By EW Staff
Updated August 10, 2006 at 04:00 AM EDT
Flushed Away: Dreamworks Animation SKG

Flushed Away

  • Movie

Not every story dreamed up by England’s Aardman Animations involves Nick Park (the Oscar-winning mastermind on the Wallace & Gromit films). This one, about a pampered pet mouse, Roddy (Hugh Jackman), dispatched from his luxe penthouse into London’s sewers, was made by a core Aardman crew sent across the pond to L.A. to join forces with DreamWorks staffers (you know, the folks who made Shrek). But that’s only part of the cross-cultural exchange. More radically, Flushed will use CG to mimic the imperfect, klunky look of Aardman’s clay-puppet animation, right down to the buck-teeth, button eyes, and fingerprints. Why? Because computers can handle cascades of water too complex to do in plasticine. CG also seemed a better match for intense action-movie-style scenes of Roddy eluding villains with his newfound rat compatriot, Rita (Kate Winslet).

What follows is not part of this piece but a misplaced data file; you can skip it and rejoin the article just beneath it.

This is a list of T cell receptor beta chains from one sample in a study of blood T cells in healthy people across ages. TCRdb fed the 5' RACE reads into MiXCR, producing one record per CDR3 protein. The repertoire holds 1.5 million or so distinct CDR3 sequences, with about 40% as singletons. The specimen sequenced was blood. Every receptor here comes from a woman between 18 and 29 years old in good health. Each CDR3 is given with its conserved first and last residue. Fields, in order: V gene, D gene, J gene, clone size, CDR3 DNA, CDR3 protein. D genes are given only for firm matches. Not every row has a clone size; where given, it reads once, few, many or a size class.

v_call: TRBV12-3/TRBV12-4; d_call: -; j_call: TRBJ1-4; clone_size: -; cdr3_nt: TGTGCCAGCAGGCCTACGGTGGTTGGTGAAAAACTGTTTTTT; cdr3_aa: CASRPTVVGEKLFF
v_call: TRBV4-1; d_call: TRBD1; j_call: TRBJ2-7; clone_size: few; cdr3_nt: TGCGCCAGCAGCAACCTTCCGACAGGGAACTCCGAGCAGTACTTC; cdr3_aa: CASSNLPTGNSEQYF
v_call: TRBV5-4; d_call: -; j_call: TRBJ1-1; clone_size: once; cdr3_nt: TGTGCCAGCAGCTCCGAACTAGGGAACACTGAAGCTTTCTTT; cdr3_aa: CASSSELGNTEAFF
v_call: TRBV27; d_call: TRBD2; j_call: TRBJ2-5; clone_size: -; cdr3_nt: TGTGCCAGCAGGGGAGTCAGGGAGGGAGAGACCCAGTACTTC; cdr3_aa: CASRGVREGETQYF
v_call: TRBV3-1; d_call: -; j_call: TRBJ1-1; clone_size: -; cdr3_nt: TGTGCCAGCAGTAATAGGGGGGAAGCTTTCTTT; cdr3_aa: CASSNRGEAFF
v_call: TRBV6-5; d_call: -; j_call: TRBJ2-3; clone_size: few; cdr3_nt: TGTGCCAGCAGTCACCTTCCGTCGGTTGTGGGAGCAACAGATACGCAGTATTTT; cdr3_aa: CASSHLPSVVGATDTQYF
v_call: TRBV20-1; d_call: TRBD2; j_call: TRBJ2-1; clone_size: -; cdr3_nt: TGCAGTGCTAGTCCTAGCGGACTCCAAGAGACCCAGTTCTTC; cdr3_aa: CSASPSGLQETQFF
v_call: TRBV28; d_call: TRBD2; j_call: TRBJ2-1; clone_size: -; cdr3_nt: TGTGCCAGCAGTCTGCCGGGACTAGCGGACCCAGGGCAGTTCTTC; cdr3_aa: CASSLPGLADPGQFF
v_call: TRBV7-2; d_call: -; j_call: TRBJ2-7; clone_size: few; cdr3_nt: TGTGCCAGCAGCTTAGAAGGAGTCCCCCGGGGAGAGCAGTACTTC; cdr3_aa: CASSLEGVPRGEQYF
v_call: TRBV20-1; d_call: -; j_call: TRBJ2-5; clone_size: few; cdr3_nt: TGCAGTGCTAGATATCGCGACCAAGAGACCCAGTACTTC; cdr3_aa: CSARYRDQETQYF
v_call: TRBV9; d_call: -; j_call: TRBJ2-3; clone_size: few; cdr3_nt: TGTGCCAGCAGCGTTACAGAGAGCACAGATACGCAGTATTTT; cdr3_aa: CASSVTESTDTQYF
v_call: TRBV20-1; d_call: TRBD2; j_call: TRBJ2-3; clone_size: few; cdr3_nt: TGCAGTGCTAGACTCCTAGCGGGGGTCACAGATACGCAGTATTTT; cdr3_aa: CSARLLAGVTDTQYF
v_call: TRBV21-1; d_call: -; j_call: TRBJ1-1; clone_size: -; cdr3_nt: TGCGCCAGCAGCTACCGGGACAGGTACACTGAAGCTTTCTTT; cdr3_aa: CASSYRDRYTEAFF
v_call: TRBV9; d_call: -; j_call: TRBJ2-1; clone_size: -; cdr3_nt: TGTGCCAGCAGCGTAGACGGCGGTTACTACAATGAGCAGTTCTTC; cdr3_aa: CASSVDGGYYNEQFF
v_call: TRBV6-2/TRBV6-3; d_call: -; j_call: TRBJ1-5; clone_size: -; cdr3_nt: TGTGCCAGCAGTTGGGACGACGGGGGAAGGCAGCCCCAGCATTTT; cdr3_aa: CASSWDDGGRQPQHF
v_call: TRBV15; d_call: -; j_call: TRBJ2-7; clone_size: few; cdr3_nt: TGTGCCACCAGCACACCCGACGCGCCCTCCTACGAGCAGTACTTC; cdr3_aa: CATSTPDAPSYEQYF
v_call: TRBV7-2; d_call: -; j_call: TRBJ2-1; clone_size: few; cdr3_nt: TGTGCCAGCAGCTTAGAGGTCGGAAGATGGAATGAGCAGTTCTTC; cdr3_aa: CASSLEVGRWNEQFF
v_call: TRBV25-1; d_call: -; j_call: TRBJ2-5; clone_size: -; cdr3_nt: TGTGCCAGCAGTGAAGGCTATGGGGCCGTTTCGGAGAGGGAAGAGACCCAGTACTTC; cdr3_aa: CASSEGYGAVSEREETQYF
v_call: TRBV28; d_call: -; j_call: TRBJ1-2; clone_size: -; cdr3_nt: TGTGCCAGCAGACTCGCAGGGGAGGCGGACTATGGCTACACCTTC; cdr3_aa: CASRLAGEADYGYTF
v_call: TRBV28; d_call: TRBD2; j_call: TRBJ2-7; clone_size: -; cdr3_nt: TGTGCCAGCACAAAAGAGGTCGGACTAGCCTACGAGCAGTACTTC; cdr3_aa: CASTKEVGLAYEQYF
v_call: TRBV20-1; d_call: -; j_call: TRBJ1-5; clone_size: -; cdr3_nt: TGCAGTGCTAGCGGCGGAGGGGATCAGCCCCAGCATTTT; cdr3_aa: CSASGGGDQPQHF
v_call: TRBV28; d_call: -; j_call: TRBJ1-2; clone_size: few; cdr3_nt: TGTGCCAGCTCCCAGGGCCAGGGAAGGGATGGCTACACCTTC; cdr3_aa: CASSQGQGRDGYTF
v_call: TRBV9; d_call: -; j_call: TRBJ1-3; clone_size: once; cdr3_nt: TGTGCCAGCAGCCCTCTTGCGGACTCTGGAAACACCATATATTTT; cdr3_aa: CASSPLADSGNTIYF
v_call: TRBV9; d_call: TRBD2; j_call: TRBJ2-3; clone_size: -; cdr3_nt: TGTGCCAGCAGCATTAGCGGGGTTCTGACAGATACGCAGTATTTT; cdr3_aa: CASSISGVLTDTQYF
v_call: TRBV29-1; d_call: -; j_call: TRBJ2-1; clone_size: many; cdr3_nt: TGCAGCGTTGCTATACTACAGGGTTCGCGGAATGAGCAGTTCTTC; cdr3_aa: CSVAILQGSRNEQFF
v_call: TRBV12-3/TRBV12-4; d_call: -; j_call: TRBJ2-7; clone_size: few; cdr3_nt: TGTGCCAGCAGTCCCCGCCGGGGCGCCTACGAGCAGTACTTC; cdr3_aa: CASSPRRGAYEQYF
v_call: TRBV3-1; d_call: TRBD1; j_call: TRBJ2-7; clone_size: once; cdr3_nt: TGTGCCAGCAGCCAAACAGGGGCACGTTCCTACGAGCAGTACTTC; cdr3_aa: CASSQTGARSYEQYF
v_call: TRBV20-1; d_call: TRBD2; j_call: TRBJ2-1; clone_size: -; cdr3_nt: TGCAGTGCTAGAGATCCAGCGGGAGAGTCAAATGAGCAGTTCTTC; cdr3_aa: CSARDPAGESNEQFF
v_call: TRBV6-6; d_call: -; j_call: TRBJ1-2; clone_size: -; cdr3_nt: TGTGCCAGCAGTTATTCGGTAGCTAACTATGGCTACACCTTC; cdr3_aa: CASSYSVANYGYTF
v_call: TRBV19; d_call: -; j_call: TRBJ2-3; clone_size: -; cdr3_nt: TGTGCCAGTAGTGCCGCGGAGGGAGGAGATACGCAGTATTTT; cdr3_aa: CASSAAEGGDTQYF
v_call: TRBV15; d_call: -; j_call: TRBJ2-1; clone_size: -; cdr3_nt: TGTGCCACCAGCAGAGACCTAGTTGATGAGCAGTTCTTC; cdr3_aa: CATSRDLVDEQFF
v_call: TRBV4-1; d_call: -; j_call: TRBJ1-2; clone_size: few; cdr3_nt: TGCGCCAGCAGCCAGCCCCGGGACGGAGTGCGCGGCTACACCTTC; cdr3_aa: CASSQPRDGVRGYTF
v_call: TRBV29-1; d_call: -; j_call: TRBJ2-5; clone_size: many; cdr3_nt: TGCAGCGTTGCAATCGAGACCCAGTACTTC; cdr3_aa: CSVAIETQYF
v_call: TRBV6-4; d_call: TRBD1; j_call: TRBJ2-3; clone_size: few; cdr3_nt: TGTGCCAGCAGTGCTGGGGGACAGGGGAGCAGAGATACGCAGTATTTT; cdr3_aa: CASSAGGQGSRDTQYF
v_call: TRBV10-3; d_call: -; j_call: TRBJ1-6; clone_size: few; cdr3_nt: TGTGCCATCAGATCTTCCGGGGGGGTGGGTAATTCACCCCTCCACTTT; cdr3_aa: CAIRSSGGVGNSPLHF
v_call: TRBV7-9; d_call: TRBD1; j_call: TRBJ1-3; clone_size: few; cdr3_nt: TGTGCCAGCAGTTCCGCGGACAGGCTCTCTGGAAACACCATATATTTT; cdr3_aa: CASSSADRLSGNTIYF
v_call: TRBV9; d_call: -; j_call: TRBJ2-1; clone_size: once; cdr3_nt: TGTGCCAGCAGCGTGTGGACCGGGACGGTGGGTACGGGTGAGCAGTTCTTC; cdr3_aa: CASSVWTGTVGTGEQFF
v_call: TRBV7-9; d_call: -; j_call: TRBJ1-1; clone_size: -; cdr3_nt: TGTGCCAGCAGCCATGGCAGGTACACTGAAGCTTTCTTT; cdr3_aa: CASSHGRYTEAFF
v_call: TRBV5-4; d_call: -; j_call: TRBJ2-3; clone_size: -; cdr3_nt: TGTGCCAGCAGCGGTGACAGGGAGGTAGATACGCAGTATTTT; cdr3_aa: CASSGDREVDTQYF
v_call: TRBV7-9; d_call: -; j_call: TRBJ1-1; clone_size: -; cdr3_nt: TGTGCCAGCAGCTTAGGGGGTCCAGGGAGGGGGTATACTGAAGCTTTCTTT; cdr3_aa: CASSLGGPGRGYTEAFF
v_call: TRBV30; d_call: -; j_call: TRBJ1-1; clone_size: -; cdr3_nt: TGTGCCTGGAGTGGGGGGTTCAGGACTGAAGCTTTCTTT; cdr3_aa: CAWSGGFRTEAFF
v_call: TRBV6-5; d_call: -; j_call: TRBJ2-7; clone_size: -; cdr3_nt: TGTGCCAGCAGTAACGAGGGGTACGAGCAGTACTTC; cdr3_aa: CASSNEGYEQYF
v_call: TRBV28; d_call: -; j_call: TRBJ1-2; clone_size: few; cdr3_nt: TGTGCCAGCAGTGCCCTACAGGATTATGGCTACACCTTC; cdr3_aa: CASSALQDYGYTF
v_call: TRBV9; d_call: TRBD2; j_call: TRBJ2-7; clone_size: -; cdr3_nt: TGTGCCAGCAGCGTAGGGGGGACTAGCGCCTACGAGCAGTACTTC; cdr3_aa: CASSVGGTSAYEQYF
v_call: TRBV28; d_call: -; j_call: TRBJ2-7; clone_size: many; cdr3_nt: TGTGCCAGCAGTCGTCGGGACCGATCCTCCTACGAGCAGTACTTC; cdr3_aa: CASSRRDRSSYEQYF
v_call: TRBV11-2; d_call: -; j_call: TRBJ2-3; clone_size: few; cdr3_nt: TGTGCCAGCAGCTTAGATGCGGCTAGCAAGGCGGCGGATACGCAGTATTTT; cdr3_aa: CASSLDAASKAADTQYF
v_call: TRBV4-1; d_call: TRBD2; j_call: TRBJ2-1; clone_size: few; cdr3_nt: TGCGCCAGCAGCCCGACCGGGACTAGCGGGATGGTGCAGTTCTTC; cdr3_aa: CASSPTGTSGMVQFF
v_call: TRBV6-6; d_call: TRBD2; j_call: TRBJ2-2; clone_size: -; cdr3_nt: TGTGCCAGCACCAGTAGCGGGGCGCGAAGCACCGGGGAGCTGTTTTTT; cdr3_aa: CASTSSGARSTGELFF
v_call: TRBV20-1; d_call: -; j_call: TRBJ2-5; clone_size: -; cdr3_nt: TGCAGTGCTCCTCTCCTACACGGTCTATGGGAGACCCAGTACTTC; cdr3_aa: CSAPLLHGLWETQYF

”We really push the boundaries of what you can do with camera moves,” says co-director David Bowers. Possible Gallic-slur controversy: Jean Reno, who lives part-time in France (but is actually of Spanish descent), voices a Parisian mercenary frog namedâ?¦Le Frog. Isn’t that term insulting when it’s aimed at the French by the British? ”It is humorous,” insists Reno. ”I think it’s a good idea to caricature people.” Adds Bowers, ”We were a little nervous sending Jean the first pages, but he saw the sunny side of it.”

Episode Recaps

Flushed Away

  • Movie
  • PG
  • 78 minutes
  • David Bowers
  • Sam Fell